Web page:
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Berkeley is facing big budget trouble, ‘painful’ measures ahead


The University of California at Berkeley, the nation’s most prestigious public university, is facing a “substantial and growing” budget deficit and is preparing to take measures that its leader warned will be “painful” as it repositions itself financially.

University Chancellor Nicholas Dirks announced Wednesday that Berkeley needs to review almost every aspect of the school’s finances — including its academic and administrative structure, how it generates revenue and philanthropy, and what it spends on athletics and buildings. Berkeley officials say the school’s expenses are projected to exceed revenues this year by about $150 million, or 6 percent of its operating budget.

With about 37,000 students, Berkeley perennially ranks as the top public university in the country and is the jewel of the world-renowned UC system. Fiscal troubles at the Golden State’s flagship underscore perils facing public higher education nationwide.

“It’s a dramatic example of the financial pressures facing even world-class universities as a result of state disinvestment in higher education,” said Terry Hartle, a senior vice president of the American Council on Education. Serious financial issues are inevitable when revenue is constrained and expenses grow, he said. “These places that are among the wonders of the modern world need money to run on.”

In-state tuition for UC students, frozen since 2011 at about $11,200, is scheduled to rise in 2017 at a rate roughly tied to inflation. That figure doesn’t include various fees.

Like many public universities, Berkeley has relied increasingly on out-of-state students in recent years to boost its finances. Non-Californians pay a big premium to attend the school; their tuition and fees — $38,139 a year — are nearly triple what state residents pay.

The share of Berkeley freshmen from California has fallen sharply. Federal data show that 90 percent of the school’s freshmen were in-state students in 2004. By 2014, the share had fallen to 69 percent. That was one of the biggest drops in the country among the nation’s flagships. In the coming year, the school and others in the UC system plan to grow the number of students admitted from California.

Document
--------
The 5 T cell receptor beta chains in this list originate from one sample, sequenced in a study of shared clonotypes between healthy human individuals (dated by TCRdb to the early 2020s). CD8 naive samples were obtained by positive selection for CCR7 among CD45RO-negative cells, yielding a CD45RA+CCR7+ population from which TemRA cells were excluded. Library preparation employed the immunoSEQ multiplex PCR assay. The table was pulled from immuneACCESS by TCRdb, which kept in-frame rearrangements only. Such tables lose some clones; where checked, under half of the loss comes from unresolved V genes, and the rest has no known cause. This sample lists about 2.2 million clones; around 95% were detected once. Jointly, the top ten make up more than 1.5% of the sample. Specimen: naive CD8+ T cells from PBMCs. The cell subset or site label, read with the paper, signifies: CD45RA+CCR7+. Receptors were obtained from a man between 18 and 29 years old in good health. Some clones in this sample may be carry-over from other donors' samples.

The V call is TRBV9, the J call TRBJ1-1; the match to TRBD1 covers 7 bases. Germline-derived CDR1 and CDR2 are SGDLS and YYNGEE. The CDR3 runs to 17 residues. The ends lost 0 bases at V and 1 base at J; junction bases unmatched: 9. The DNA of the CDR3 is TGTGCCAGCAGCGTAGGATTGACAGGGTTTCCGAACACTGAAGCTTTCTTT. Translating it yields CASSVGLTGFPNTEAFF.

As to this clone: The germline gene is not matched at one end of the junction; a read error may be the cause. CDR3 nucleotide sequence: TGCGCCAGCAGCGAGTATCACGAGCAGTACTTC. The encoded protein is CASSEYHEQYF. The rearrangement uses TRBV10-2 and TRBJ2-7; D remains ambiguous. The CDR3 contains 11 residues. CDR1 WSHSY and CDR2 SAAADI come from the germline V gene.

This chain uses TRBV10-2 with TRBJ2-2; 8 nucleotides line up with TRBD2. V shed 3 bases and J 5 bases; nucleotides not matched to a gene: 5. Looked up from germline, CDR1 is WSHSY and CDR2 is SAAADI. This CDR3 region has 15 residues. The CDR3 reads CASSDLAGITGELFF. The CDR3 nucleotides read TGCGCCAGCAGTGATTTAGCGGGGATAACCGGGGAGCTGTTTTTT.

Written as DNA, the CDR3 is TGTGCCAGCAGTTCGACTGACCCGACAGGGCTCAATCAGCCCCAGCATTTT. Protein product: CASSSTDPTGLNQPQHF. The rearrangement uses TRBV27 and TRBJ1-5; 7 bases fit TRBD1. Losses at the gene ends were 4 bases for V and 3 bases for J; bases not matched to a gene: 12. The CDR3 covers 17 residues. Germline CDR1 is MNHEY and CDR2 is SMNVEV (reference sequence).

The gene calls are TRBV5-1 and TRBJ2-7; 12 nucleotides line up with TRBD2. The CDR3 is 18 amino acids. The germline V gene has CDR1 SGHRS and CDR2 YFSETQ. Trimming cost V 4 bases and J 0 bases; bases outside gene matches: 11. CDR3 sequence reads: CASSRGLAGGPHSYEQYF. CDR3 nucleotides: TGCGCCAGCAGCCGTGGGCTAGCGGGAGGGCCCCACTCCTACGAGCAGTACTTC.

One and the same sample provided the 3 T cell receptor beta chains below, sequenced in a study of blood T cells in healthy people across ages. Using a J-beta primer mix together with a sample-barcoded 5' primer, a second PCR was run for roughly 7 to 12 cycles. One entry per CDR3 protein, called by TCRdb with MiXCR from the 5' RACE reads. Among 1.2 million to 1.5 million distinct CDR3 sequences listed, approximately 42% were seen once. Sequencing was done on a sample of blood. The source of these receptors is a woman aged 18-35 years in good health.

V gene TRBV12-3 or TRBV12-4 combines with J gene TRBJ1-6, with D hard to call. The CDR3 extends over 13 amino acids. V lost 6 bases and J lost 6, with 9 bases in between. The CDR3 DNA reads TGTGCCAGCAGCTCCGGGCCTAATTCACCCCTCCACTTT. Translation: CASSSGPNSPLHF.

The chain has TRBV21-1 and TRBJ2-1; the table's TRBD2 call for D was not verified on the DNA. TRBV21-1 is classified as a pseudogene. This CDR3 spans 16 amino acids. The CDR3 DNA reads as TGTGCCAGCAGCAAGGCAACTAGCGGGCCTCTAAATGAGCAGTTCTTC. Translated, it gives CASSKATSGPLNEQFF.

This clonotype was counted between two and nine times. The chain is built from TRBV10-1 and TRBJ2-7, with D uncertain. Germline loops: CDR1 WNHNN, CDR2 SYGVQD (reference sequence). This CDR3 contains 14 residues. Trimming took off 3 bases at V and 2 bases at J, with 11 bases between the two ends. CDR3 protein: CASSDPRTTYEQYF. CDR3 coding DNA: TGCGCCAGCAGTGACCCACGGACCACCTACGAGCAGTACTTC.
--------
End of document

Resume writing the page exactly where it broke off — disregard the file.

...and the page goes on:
Political pressures in California have led to years of in-state tuition freezes, and Berkeley does not operate a medical center, which is a common revenue source for many state universities. The school’s pension and health care costs are rising, and the school also faces unique capital costs for seismic safety because of its location in an earthquake-prone region and its aging infrastructure.

Dirks, chancellor since 2013, said the university must adjust to a “new normal” financial situation. State funding as a share of the school operating budget might rise or fall a bit from one year to the next, he told reporters, but the current level of financial support seems more or less “here to stay.” Dirks said the school seeks more “self-reliance.”

“This endeavor must not be interpreted as an abandonment of our commitment to a public mission nor to our efforts to advocate for increased public funding for higher education,” he wrote.

Dirks did not specify how the university will cut spending. He pledged to consult with faculty, UC President Janet Napolitano and other stakeholders, including staff, students and alumni. Napolitano, who oversees the system, said Berkeley’s fiscal situation is unlike what the other nine UC campuses face.

“The budget challenge they are addressing resulted from a variety of factors, some being well-intentioned campus choices made over time, and others being the financial pressures faced by many universities nationally,” Napolitano said in a statement. “While other UC campuses are not facing the budget challenge that UC-Berkeley is confronting, I trust that the strategic framework process and the lessons learned from it will be useful to all of the University of California.”

Among the steps Dirks outlined were:

Arrow Evaluating the university workforce and staffing levels, seeking to reduce administrative overlap
Arrow Improving support for teaching and research
Arrow Expanding fundraising capacity and alumni outreach
Arrow Raising revenue through use of the Berkeley “brand,” land and other assets
Arrow Working with the Academic Senate and others to redesign academic units, with the possibility that some could be strengthened, some narrowed to a special focus and others merged or rearranged
Arrow Expanding online offerings and extension courses, as well as professional and other master’s degree programs that earn revenue
Arrow Scrutinizing the widening gap between athletics revenue and expenses. Dirks said the school is pursuing “major opportunities to increase revenues and donor support for scholarships” and looking to cut expenses.